The concept of “Three Before Me” pushes the responsibility of locating an answer to commonly asked questions to the student. The student must prove to the professor that he/she has contacted three different sources prior to contacting the professor.
Link to example artifact(s)
If you have questions regarding the material, assignments, technical issues, and/or other related matters concerning the course, you must take the initiative to find the answers. The “Three-Before-Me” rule is simply this: You must prove that you have sought out at least three avenues to obtain information regarding a question or problem you are having before you can ask me. There are discussion postings (Technical Questions, Student Lounge), chat rooms, e-mail, an FAQ page, The Online@UCF Support (https://cdl.ucf.edu/support/) and other avenues available online to you to locate the answers you need. Use them! Many of your fellow students may already know how to resolve your issue. Ask them! I will not respond to questions before you prove that you have met the “Three-Before-Me” rule. I will also not respond to questions that have already been answered. Chances are, someone in the class may have had the same question you do. Use the tools available to you to find out.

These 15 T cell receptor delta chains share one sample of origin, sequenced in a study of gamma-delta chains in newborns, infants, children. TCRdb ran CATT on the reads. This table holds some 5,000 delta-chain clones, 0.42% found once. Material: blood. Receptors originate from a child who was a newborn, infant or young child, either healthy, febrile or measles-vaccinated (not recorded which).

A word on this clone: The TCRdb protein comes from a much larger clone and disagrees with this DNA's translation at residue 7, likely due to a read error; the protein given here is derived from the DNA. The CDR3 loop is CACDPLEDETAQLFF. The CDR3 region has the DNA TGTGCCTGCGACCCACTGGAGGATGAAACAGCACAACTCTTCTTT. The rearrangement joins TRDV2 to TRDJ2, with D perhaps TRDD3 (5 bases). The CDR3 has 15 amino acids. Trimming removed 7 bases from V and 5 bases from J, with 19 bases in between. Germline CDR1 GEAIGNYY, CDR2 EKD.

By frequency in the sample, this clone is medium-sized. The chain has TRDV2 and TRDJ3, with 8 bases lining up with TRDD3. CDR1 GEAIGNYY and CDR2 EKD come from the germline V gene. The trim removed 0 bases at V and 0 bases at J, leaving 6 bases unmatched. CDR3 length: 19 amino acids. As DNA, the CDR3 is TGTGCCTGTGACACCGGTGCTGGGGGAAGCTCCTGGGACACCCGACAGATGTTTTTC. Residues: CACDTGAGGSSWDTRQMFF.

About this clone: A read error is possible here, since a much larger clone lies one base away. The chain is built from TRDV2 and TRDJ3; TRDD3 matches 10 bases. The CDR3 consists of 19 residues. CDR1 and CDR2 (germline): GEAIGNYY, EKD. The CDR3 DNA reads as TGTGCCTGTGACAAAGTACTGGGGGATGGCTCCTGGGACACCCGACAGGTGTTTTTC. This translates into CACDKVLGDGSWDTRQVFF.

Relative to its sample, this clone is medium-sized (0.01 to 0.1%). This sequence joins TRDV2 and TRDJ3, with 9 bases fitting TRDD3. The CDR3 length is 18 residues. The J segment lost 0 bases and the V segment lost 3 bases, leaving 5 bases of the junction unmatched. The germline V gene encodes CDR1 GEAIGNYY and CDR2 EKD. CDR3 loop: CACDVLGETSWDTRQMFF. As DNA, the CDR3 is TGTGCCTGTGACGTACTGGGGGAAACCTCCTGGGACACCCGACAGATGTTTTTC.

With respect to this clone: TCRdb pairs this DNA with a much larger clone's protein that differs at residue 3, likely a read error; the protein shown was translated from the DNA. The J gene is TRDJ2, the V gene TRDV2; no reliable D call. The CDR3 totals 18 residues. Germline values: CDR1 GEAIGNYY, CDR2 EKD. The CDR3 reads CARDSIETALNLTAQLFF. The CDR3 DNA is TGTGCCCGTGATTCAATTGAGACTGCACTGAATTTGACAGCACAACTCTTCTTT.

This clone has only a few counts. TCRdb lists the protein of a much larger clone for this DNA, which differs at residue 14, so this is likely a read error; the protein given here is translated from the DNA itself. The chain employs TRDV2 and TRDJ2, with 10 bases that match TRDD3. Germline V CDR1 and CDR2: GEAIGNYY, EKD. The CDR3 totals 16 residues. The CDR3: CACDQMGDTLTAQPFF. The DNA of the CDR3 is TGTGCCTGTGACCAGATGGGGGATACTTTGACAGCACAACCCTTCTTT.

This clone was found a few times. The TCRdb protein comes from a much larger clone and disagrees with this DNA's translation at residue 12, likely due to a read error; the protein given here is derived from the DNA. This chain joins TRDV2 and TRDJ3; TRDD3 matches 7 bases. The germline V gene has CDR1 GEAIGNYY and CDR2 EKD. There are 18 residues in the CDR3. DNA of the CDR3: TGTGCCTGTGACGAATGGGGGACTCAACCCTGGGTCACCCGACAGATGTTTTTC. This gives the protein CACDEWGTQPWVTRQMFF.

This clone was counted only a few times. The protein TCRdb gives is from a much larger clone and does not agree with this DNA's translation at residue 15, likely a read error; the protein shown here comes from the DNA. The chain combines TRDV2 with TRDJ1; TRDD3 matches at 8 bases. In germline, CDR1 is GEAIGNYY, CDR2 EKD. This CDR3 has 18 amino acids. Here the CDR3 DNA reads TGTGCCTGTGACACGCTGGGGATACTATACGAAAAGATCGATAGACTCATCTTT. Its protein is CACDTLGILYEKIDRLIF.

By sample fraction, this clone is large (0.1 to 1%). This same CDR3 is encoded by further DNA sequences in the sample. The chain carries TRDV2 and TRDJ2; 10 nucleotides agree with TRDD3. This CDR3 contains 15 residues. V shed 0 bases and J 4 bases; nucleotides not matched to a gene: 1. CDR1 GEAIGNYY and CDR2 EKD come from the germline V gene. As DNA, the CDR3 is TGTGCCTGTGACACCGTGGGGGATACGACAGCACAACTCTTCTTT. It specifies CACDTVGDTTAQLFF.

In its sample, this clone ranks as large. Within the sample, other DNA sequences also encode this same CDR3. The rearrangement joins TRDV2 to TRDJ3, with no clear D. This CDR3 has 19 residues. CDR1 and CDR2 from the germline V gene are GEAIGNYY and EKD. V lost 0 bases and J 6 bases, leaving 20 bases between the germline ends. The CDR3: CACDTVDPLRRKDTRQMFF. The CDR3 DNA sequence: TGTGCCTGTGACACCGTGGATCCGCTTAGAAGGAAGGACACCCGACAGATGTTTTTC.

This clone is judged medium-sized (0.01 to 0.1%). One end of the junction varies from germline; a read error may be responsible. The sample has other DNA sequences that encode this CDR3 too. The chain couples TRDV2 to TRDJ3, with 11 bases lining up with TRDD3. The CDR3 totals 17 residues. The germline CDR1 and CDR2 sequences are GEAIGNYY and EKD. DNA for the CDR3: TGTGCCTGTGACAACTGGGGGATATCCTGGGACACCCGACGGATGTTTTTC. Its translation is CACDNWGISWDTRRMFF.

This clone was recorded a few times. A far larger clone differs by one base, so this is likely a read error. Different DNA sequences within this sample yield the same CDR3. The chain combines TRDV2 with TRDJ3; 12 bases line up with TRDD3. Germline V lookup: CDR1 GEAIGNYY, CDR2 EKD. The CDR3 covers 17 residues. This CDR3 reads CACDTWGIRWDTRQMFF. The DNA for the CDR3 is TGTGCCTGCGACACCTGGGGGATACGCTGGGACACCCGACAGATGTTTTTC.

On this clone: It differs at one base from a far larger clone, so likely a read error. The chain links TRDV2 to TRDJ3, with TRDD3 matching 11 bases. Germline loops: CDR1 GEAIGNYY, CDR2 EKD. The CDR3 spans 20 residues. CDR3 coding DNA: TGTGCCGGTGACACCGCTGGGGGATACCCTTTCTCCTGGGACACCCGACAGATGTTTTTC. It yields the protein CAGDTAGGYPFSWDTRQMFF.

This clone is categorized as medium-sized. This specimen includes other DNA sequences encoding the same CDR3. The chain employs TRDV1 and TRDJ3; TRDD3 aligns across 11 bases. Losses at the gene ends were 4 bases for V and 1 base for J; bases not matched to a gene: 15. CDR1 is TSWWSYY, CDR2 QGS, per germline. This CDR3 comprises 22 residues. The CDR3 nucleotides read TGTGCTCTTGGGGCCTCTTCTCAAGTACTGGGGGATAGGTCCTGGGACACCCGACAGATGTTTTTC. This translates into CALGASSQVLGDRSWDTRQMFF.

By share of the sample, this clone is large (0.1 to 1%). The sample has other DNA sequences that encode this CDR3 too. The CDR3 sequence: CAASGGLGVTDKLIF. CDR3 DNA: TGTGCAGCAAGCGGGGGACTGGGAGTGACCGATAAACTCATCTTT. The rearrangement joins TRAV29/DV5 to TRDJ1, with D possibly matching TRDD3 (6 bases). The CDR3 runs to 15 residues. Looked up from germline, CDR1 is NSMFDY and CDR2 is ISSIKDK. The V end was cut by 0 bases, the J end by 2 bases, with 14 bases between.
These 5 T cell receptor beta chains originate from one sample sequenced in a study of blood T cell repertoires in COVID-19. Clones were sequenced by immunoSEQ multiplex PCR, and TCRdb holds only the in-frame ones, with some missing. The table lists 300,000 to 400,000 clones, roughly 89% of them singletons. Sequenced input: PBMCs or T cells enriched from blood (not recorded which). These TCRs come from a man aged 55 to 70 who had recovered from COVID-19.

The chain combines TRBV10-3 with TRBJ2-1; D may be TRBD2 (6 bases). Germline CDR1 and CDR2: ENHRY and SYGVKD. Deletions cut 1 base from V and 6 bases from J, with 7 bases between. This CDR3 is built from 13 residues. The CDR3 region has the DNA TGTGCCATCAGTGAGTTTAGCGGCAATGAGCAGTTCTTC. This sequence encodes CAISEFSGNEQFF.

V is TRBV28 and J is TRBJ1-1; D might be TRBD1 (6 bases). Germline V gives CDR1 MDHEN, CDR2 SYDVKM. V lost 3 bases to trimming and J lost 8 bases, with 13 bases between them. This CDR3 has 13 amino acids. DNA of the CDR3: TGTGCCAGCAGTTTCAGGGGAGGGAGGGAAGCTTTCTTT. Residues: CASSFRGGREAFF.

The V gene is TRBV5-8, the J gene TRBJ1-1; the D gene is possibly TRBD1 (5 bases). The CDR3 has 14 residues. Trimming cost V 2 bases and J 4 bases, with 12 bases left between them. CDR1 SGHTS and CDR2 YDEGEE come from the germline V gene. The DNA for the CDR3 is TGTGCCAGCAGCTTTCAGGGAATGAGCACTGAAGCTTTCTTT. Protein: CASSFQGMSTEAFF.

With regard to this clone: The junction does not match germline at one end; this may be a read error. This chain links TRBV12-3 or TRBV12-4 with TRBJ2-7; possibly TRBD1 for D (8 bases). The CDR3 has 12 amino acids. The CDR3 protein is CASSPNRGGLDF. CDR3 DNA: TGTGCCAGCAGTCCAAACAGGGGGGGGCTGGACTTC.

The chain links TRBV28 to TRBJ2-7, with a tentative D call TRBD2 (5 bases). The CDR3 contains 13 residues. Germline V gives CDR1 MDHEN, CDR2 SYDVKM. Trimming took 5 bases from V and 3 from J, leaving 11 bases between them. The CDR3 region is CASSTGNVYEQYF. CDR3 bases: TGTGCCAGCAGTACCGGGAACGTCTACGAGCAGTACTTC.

Dr. Bernardo Ramirez, from the University of Central Florida uses an image in his courses to implement the “Try 3-Before me!” idea:
Dr. Robert Szymanski integrated the Three Before Me Rule in his course syllabus:
- Instructor: Dr. Robert Szymanski
- Course: ISM3011 – Management Information Systems
- Example protocol from Dr. Robert Robert Szymanski
Link to scholarly reference(s)
Pate-Vain, H., Achilles, C.M., Boyd-Zaharias, J., & McKenna, B. (1992). Class size does make a difference. Phi Delta Kappan, 74(3), 253-56. http://www.eric.ed.gov/ERICWebPortal/detail?accno=EJ452826
Strategies for teaching large classes. (2009). Faculty Focus. https://www.facultyfocus.com/articles/effective-teaching-strategies/teaching-large-classes-strategies-for-managing-large-lecture-courses/